Vegetable cultivation in Meghalaya

By Vikaspedia on 08 Jan 2017 | read


Ginger is commercially grown in almost all the states of northeastern region, but Meghalaya, Arunachal Pradesh and Mizoram are the leading ginger producing states in the region. Meghalaya is second largest producer of ginger in the country after Kerala. Ginger is the main cash crop for farmers / tribals of the region. It is used in culinary, flavourant in beverages, confectionery, pickles and pharmaceutical preparations.

Soil and climate:

It is mostly grown as rainfed crop. It does not grow well in those areas where the temperature exceeds 32oC with low relative humidity. It requires light soil rich in organic matter.

Sowing time:

It is sown from April to May in this region. But, the best time is middle of April when there is sufficient moisture in the soil.

Seed rate:

18 – 20 q rhizomes of 25 – 30 g are required for one- hectare land. The rhizome should be true to type and free from disease.

Method of planting:

Ginger is propagated from small rhizomes known as bits. Four to five cm long sprouted bits, weighing 25 – 30 g are separated from the mother rhizome for sowing. Spacing of 30 cm between rows and 25 cm between plants is considered ideal for ginger. Rhizomes are placed at a depth of 4 – 5 cm in furrows and covered with soil.

Seed treatment:

Seed treatment induces early germination and prevents seed – borne pathogens and pests. Before sowing, seed rhizome should be dipped in cow urine for half an hour. Smoking seed rhizomes once or twice before storage is also beneficial. Seed rhizomes are also treated in hot water at 48oC for 20 minutes before planting. The seed can also be treated with Dithane M-45@ 2g/liter of water.

Varieties for the region:

There are many local varieties available in the region but the most suitable high yielding varieties are given below:

Nadia : It is high yielding variety, produces green ginger about 21 – 23 t/ ha with dry matter recovery of 22.40 per cent. It has 4.2 per cent crude fibre content. This variety is well adapted to this region. It is suitable for both fresh and dry ginger.

China : It is an exotic high yielding variety and well adapted to this region. It has 6.0 per cent crude fibre and 15 per cent dry ginger recovery. It yields around 20 t/ha

Maran : It is a popular variety of Assam and least affected by Phythium aphanidermatum. The percentage of dry ginger recovery is 22.10 and crude fibre is about 6.1 %. Suitable for oil and oleoresin extraction.

Vareda : This variety ha been developed recently by IISR, Calicut. The variety has very low fibre content (around 3.8%) and high yield potential. The rhizomes are large size, bold and attractive. It gives 18 – 20 t/ ha fresh ginger yield.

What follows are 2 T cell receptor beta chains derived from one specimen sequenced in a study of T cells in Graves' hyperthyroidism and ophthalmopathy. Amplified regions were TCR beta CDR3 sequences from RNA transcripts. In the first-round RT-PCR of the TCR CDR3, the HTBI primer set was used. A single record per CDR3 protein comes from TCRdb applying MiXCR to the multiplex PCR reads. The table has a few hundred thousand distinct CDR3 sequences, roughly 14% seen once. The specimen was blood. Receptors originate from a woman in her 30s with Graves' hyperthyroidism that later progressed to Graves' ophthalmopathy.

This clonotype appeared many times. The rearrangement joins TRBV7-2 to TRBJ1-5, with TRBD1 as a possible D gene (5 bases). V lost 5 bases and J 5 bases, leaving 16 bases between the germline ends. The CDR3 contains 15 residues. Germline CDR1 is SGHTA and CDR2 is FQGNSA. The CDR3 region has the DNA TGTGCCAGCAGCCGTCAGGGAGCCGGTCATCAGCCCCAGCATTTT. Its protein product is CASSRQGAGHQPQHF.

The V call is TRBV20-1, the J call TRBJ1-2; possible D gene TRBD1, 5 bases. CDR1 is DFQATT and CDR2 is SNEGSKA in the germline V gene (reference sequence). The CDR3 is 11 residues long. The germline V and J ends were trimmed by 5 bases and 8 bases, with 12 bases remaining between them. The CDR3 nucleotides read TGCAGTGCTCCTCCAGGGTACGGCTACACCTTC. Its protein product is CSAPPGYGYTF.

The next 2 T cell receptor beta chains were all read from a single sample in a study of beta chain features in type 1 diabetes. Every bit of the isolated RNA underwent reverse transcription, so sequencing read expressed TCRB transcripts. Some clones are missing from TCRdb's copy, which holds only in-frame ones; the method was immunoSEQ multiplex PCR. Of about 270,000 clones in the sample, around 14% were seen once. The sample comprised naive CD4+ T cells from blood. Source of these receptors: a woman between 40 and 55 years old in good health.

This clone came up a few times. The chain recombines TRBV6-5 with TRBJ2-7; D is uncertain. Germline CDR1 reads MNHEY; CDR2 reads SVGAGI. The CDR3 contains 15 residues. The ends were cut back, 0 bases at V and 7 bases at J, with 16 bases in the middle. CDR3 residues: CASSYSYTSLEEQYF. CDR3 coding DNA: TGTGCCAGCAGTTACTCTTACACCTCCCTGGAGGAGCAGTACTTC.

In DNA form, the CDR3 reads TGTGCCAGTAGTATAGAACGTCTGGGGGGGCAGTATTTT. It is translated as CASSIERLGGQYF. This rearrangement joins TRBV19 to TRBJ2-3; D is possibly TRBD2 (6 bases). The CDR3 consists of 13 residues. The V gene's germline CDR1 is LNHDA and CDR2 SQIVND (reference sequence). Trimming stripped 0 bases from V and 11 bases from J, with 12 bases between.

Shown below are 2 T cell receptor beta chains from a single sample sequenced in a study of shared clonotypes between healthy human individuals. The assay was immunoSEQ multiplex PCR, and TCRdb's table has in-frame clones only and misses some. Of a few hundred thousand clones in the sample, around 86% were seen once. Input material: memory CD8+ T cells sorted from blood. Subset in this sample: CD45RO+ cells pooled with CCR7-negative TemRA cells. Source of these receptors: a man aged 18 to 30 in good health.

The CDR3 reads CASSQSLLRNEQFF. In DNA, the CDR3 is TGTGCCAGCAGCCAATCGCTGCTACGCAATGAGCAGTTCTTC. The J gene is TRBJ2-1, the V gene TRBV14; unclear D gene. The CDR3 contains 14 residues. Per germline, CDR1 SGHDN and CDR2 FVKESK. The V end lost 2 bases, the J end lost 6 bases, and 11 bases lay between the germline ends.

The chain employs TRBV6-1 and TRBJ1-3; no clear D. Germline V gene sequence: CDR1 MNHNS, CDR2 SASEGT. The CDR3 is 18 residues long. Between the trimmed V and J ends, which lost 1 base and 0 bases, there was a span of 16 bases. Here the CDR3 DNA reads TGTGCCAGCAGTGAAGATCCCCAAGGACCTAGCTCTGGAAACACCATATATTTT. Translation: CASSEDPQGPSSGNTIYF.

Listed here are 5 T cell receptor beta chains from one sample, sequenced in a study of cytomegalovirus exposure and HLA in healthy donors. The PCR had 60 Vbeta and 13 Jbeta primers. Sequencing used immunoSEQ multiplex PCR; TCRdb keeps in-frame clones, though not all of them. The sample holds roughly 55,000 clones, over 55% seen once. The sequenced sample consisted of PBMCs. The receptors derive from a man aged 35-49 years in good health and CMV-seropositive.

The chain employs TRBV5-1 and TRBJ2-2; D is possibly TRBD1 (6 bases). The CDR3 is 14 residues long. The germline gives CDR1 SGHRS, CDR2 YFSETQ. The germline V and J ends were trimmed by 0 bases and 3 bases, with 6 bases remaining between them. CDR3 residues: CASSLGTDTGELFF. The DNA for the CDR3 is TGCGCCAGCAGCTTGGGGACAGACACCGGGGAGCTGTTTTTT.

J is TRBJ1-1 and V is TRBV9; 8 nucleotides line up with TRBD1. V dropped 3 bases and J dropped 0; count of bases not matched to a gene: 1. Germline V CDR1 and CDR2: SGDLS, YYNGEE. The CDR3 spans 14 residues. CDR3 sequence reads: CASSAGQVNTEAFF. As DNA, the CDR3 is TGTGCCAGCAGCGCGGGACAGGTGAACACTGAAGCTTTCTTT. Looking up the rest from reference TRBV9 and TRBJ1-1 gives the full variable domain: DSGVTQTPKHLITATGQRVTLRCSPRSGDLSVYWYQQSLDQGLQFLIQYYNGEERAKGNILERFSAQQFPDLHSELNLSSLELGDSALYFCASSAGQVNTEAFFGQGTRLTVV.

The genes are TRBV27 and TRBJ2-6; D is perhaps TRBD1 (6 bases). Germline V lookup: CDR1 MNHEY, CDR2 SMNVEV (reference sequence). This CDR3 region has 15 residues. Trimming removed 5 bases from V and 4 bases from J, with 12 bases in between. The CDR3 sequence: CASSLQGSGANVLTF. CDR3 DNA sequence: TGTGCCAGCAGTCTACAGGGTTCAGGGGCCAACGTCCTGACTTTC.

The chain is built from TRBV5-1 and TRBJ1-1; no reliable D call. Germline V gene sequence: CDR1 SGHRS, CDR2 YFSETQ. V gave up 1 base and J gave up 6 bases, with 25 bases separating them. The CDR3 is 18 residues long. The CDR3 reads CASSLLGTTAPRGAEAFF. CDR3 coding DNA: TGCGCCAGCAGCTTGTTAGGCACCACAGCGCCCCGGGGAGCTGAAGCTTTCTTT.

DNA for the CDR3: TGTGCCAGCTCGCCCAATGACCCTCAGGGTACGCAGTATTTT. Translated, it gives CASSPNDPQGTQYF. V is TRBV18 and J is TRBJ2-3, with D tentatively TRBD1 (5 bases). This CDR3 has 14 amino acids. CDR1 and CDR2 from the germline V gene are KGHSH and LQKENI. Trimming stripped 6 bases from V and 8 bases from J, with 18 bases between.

Manure and fertilizer:

Farmyard manure 20 tonnes / ha should be applied at the time of field preparation followed by N: P: K @ 100: 90: 90 kg/ha. One third nitrogen and full doses of phosphorus and potassium is applied at the time of planting. One third quantity of nitrogen is applied 45 days after planting and remaining one third of nitrogen is applied at 90 – 95 days after planting.


Locally available mulch materials like green leaves, tree leaves (pine, banana etc), dry grasses and paddy straw may be used for control of weeds.

Earthing – up and weeding:

At least two earthing up is required for better growth and development of rhizomes. Earthing up should be done immediately after weeding and fertilizer application. Two to three manual weeding is also required for controlling the weeds.

Plant protection :

Leaf spot (Phyllosticta zingiberi): This disease causes extensive discolouration of leaves and finally drying of leaves takes place. Application of Dithane M-45 @ 2g/liter of water is found effective to control the disease.

Rhizome rot / soft rot (Pythium spp,, Rhizoctonia spp and Sclerotium rolfsii): The leaves of the affected plants become yellow. Water soaked appearance found at the base of pseudostem and rotting takes place at the basal portion. The affected rhizomes become soft, pulpy and plants easily collapse on pressing.

Control : Drenching of soil with solution of Dithane Z – 78@ 2 g / liter of water at 30 days interval is effective for control of disease.

Stem borer ( Prodioctes haematicus.) : The grubs bore into the pseudostem and cause dead heart. Spraying of Monocrotophos or Fenitrothion @ 1- 1.5 ml / liter of water is found effective for control of insect.

Harvesting :Ginger becomes ready for harvesting after 8 – 9 months of sowing (in the month of December) when the leaves started yellowing and drying.

Yield : A properly managed crop gives an average yield of 20 t/ ha in the region.

Storage :Storage is done in rooms or corners of verandah. The seed rhizomes should be dipped in solution of Dithane M – 45 @ 2g/ liter of water for 30 minutes before storage. The ginger rhizomes are taken out from the pits at least 20 – 25 days before sowing. Cauliflower

Cauliflower is a Cool season vegetable grown for its white and tender curd. The curd contains a good amount of vitamin B and protein. It is also rich source of minerals mainly phosphorus and sodium.

Varieties : Varieties must be selected according to their growing season.

Table 1. Yield potential of different varieties/hybrids